It was 1975. Little “Bona” was the youngest of five sons. One night the Communist forces of the Khmer Rouge came to his village in Cambodia and took his father away, never to be heard from again. Pol Pot’s vicious four-year dictatorship had begun.
Cities were evacuated, factories and schools closed. Those believed to be intellectuals, such as teachers, medical doctors, those who spoke a foreign language, or in possession of eyeglasses or a wristwatch, were executed as enemies of the state. Millions were herded into rural collective farms. Between 1975 and 1978, nearly two million Cambodians died by execution, forced labor and famine.
Bona’s mother used a bicycle to provide for her family. On the front end was a net to carry little Bona. On either side of the bike she carried fish sauce she made and sold. Behind the bicycle she carried cultivation tools to sell: hoes, plows, machetes and sickles.
Thankfully, in 1979 Pol Pot was overthrown. Food was scarce and Bona’s mother struggled to feed her sons. After a few years Bona’s two older brothers escaped to Thailand to live in a refugee camp where they learned English. They returned three years later and began teaching English to their younger siblings.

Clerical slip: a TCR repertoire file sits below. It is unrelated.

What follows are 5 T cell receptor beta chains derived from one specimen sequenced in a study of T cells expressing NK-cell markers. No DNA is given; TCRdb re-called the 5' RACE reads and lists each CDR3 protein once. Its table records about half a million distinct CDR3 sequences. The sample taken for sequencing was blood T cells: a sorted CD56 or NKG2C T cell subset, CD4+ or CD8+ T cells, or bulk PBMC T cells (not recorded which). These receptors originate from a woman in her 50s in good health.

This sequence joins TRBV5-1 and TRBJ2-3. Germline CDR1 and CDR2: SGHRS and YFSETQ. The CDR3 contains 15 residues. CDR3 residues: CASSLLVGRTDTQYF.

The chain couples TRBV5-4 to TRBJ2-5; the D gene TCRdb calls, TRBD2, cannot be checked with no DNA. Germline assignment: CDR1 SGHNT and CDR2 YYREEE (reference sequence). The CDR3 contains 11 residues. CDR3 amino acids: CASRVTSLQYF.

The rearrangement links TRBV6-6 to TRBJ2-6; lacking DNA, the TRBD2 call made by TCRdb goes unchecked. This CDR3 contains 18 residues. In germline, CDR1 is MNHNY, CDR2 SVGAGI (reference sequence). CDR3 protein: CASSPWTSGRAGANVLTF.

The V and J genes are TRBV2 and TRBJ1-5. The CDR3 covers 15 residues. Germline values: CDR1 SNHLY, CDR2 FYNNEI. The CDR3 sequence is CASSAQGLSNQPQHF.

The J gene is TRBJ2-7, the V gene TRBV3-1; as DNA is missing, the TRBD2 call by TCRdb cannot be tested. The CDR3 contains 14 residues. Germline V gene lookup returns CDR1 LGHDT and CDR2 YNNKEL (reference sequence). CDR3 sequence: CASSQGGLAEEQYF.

When Bona was 16 he began working in a restaurant in hopes of practicing his English. A tourist entered and a conversation ensued. “John,” a schoolteacher from Brooklyn, told Bona he wanted to meet his mother. Bona brought him home and when John saw their poverty, he said he wanted to help Bona get an education.
They went to the bank and John deposited $60 in an account and handed Bona his very own bank book. Thus began five years of education for Bona. Every month John would send $150. This paid for Bona’s tuition, books, housing, clothes and food while he completed high school and four years at the university. He graduated with a Bachelor’s Degree in computer science and engineering.
Today Bona is married with children, has a successful career and still keeps in touch with his good friend John in Brooklyn.
- And do not forget to do good and to share with others, for with such sacrifices God is pleased. Hebrews 13:16
- What are your thoughts? Do you think John from Brooklyn has any regrets?
- I KNOW HIM by Kathleen:
This life is temporary. This life is short. When this life is over, our bodies will die and become empty shells, but our souls will continue to live forever. Where will the “real you” live? Will you live for all eternity separated from God? Or will you spend eternity in the presence of God in heaven? Learn more so you can make your most important decision: http://www.whoisjesus-really.com/